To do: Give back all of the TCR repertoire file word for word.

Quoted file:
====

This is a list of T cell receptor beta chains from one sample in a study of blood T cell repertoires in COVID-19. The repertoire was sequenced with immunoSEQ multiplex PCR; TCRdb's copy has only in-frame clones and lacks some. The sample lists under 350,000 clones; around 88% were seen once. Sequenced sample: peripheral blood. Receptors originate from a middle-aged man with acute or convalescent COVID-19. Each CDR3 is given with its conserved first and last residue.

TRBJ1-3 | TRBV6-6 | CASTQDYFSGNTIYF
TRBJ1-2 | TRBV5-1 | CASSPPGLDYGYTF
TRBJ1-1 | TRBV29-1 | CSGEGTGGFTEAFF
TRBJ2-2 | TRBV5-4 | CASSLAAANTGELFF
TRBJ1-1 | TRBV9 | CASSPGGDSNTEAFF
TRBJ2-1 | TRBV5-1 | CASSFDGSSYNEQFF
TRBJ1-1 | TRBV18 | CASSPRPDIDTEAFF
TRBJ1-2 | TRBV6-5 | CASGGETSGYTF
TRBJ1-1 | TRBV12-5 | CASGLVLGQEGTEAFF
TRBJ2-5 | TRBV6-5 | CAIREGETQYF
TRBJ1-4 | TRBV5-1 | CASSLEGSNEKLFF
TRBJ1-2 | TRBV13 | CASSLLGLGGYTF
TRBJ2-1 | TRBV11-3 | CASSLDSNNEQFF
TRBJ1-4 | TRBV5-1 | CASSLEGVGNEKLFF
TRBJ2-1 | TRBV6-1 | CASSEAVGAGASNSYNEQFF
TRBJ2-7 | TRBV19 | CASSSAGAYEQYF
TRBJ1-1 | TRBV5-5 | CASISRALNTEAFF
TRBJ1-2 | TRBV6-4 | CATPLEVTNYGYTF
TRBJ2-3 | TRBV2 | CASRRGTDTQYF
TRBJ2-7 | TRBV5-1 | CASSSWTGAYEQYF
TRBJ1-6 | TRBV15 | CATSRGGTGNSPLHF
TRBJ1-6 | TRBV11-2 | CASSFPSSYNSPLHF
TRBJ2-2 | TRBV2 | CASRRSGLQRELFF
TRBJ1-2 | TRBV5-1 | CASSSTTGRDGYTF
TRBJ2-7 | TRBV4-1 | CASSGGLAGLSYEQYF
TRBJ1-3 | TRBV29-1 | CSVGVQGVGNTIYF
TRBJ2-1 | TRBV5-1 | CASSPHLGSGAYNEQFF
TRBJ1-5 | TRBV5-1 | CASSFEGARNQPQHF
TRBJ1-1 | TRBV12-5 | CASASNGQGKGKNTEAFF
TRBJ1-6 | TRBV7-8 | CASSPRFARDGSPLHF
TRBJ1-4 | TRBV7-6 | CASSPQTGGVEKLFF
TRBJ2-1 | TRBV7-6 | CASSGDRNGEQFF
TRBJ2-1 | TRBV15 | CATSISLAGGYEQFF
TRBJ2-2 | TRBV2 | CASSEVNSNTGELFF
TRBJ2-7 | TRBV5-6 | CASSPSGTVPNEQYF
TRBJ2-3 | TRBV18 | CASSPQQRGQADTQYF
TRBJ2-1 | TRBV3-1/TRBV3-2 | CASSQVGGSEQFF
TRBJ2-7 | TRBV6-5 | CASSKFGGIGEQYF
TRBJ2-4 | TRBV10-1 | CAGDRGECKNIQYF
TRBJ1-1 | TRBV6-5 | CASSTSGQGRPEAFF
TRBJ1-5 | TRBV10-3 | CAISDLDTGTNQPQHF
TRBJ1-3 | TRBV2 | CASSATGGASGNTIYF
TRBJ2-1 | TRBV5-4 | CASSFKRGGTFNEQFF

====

This is a list of T cell receptor beta chains from one sample in a study of blood T cell repertoires in COVID-19. The repertoire was sequenced with immunoSEQ multiplex PCR; TCRdb's copy has only in-frame clones and lacks some. The sample lists under 350,000 clones; around 88% were seen once. Sequenced sample: peripheral blood. Receptors originate from a middle-aged man with acute or convalescent COVID-19. Each CDR3 is given with its conserved first and last residue.

TRBJ1-3 | TRBV6-6 | CASTQDYFSGNTIYF
TRBJ1-2 | TRBV5-1 | CASSPPGLDYGYTF
TRBJ1-1 | TRBV29-1 | CSGEGTGGFTEAFF
TRBJ2-2 | TRBV5-4 | CASSLAAANTGELFF
TRBJ1-1 | TRBV9 | CASSPGGDSNTEAFF
TRBJ2-1 | TRBV5-1 | CASSFDGSSYNEQFF
TRBJ1-1 | TRBV18 | CASSPRPDIDTEAFF
TRBJ1-2 | TRBV6-5 | CASGGETSGYTF
TRBJ1-1 | TRBV12-5 | CASGLVLGQEGTEAFF
TRBJ2-5 | TRBV6-5 | CAIREGETQYF
TRBJ1-4 | TRBV5-1 | CASSLEGSNEKLFF
TRBJ1-2 | TRBV13 | CASSLLGLGGYTF
TRBJ2-1 | TRBV11-3 | CASSLDSNNEQFF
TRBJ1-4 | TRBV5-1 | CASSLEGVGNEKLFF
TRBJ2-1 | TRBV6-1 | CASSEAVGAGASNSYNEQFF
TRBJ2-7 | TRBV19 | CASSSAGAYEQYF
TRBJ1-1 | TRBV5-5 | CASISRALNTEAFF
TRBJ1-2 | TRBV6-4 | CATPLEVTNYGYTF
TRBJ2-3 | TRBV2 | CASRRGTDTQYF
TRBJ2-7 | TRBV5-1 | CASSSWTGAYEQYF
TRBJ1-6 | TRBV15 | CATSRGGTGNSPLHF
TRBJ1-6 | TRBV11-2 | CASSFPSSYNSPLHF
TRBJ2-2 | TRBV2 | CASRRSGLQRELFF
TRBJ1-2 | TRBV5-1 | CASSSTTGRDGYTF
TRBJ2-7 | TRBV4-1 | CASSGGLAGLSYEQYF
TRBJ1-3 | TRBV29-1 | CSVGVQGVGNTIYF
TRBJ2-1 | TRBV5-1 | CASSPHLGSGAYNEQFF
TRBJ1-5 | TRBV5-1 | CASSFEGARNQPQHF
TRBJ1-1 | TRBV12-5 | CASASNGQGKGKNTEAFF
TRBJ1-6 | TRBV7-8 | CASSPRFARDGSPLHF
TRBJ1-4 | TRBV7-6 | CASSPQTGGVEKLFF
TRBJ2-1 | TRBV7-6 | CASSGDRNGEQFF
TRBJ2-1 | TRBV15 | CATSISLAGGYEQFF
TRBJ2-2 | TRBV2 | CASSEVNSNTGELFF
TRBJ2-7 | TRBV5-6 | CASSPSGTVPNEQYF
TRBJ2-3 | TRBV18 | CASSPQQRGQADTQYF
TRBJ2-1 | TRBV3-1/TRBV3-2 | CASSQVGGSEQFF
TRBJ2-7 | TRBV6-5 | CASSKFGGIGEQYF
TRBJ2-4 | TRBV10-1 | CAGDRGECKNIQYF
TRBJ1-1 | TRBV6-5 | CASSTSGQGRPEAFF
TRBJ1-5 | TRBV10-3 | CAISDLDTGTNQPQHF
TRBJ1-3 | TRBV2 | CASSATGGASGNTIYF
TRBJ2-1 | TRBV5-4 | CASSFKRGGTFNEQFF